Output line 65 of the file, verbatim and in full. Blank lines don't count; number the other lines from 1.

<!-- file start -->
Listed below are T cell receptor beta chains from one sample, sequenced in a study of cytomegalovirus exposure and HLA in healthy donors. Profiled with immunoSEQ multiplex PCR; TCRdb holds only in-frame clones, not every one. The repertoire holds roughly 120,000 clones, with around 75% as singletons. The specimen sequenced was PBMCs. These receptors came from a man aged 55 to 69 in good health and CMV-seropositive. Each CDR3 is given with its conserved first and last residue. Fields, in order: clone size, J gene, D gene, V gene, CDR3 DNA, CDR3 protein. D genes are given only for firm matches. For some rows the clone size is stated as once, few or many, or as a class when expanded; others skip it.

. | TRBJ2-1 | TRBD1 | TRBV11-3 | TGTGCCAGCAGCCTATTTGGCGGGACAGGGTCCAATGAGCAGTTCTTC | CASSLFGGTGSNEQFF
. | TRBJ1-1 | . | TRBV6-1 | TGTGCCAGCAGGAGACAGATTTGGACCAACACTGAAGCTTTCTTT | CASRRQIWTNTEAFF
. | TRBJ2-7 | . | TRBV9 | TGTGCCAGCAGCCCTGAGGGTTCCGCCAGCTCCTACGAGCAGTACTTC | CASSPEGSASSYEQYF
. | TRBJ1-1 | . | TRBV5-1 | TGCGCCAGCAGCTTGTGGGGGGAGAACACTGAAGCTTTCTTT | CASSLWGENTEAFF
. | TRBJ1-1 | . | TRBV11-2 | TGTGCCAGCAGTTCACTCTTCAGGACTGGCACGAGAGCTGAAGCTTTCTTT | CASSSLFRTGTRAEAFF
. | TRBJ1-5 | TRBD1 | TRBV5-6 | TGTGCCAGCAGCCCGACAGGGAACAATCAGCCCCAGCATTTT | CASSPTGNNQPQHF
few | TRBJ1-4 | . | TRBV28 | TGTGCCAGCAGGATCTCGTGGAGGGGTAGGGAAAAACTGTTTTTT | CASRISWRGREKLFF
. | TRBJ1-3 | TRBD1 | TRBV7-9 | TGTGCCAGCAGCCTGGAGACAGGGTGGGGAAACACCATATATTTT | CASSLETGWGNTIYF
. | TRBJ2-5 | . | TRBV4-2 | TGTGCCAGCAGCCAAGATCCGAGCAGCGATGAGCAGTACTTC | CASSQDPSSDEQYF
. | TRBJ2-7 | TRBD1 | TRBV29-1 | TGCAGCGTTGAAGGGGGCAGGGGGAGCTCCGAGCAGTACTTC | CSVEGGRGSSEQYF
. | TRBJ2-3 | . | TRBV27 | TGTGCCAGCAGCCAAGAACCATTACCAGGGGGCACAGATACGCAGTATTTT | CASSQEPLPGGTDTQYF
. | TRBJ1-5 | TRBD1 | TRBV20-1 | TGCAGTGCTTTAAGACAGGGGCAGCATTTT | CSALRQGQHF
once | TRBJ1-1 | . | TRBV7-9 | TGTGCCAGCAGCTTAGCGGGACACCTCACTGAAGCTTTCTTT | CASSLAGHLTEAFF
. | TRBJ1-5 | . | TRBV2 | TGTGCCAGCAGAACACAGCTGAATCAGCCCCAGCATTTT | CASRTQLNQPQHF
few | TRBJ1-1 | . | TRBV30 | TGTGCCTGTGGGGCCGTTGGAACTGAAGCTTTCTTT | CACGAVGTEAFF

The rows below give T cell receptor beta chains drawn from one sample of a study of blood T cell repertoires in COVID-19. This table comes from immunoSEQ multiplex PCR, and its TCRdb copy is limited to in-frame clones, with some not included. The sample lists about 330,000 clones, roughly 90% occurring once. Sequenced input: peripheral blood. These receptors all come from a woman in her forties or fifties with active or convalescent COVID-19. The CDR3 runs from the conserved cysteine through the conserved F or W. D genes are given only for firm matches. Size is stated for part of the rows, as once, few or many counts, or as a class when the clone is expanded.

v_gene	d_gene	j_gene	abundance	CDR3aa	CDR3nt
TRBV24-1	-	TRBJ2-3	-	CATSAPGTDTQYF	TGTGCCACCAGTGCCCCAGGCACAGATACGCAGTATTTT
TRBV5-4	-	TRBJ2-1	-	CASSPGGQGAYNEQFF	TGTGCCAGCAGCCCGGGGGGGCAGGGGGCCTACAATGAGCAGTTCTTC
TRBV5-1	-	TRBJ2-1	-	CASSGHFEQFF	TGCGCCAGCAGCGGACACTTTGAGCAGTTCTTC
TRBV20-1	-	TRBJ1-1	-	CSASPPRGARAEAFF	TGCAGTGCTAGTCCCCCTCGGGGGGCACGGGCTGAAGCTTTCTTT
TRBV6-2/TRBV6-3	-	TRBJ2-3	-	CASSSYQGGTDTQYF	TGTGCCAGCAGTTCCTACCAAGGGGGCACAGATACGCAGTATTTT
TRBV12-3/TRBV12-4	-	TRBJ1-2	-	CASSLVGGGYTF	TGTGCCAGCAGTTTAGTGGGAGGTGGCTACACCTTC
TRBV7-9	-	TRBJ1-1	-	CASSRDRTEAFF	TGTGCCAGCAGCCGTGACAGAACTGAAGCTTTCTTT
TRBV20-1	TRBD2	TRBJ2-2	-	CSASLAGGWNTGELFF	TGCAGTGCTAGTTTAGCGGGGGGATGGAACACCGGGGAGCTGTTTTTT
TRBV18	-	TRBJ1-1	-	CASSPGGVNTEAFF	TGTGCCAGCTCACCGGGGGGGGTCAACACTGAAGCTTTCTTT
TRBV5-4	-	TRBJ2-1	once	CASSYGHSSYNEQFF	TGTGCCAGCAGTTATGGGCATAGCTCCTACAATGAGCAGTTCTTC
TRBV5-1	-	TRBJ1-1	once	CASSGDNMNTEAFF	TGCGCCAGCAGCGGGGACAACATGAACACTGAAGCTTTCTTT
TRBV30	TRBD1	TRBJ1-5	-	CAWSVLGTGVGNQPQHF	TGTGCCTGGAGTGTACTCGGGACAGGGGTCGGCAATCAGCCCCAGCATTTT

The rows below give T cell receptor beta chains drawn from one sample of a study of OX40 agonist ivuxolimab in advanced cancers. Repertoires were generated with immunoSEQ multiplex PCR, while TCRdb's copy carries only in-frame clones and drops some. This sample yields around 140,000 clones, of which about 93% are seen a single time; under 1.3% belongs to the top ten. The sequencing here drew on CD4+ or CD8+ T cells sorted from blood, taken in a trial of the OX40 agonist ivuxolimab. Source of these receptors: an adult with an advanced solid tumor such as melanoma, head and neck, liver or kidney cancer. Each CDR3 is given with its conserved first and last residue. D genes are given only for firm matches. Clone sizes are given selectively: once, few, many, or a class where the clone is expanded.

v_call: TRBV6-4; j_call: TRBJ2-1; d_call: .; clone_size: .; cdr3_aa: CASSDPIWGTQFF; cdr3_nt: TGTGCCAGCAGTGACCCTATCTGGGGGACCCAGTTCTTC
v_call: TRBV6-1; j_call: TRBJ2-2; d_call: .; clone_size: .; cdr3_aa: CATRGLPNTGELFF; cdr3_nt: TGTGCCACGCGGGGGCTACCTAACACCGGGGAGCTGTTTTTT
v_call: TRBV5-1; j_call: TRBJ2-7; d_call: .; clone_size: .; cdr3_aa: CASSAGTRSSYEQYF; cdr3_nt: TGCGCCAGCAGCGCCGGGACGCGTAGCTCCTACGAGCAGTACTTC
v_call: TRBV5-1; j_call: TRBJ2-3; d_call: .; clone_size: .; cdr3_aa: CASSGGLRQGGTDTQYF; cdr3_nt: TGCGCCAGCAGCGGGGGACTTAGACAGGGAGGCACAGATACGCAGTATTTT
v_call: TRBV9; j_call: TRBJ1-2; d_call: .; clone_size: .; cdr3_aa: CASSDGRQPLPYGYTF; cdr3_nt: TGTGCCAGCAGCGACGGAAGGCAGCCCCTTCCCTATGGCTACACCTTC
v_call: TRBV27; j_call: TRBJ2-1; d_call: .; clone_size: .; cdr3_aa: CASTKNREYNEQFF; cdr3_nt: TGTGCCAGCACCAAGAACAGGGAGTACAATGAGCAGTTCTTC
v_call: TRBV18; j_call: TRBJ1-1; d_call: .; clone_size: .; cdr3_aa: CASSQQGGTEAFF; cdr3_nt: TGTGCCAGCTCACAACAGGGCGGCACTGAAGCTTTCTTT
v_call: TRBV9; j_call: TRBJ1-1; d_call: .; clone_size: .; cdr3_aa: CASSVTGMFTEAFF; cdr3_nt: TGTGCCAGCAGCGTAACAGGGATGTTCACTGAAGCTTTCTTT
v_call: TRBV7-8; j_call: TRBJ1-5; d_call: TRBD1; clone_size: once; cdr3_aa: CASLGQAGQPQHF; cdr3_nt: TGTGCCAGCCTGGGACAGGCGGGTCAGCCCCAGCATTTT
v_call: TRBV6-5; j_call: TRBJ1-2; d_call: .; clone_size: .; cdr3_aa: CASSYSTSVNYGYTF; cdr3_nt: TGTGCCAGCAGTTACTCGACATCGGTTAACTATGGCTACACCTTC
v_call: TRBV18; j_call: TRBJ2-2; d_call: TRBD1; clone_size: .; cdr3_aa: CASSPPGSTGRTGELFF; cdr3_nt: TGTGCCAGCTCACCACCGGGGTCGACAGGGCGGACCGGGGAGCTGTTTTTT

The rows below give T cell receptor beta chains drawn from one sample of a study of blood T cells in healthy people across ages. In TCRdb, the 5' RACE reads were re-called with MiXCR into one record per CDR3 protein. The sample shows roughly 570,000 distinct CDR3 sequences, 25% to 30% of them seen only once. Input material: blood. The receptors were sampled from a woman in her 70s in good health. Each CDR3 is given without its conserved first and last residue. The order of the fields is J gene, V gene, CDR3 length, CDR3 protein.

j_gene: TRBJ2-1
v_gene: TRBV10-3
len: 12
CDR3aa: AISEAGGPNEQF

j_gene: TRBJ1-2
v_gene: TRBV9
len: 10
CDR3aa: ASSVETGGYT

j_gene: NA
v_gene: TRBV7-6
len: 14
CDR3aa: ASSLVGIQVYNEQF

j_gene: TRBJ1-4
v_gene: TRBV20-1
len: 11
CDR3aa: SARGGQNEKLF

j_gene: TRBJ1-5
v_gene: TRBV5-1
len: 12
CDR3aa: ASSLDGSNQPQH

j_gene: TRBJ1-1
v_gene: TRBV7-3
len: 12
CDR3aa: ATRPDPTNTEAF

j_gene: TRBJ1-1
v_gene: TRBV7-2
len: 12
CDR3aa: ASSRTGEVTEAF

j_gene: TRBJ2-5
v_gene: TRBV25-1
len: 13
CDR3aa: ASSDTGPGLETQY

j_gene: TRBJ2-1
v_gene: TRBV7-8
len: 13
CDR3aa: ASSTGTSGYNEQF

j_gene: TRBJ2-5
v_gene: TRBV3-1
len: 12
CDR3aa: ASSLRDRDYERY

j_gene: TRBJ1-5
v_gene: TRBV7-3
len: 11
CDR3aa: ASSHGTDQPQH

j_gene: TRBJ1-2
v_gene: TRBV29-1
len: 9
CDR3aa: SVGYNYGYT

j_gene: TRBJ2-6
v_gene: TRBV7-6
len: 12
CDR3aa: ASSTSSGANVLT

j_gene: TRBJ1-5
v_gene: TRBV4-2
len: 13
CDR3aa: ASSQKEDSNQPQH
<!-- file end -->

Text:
v_gene: TRBV7-3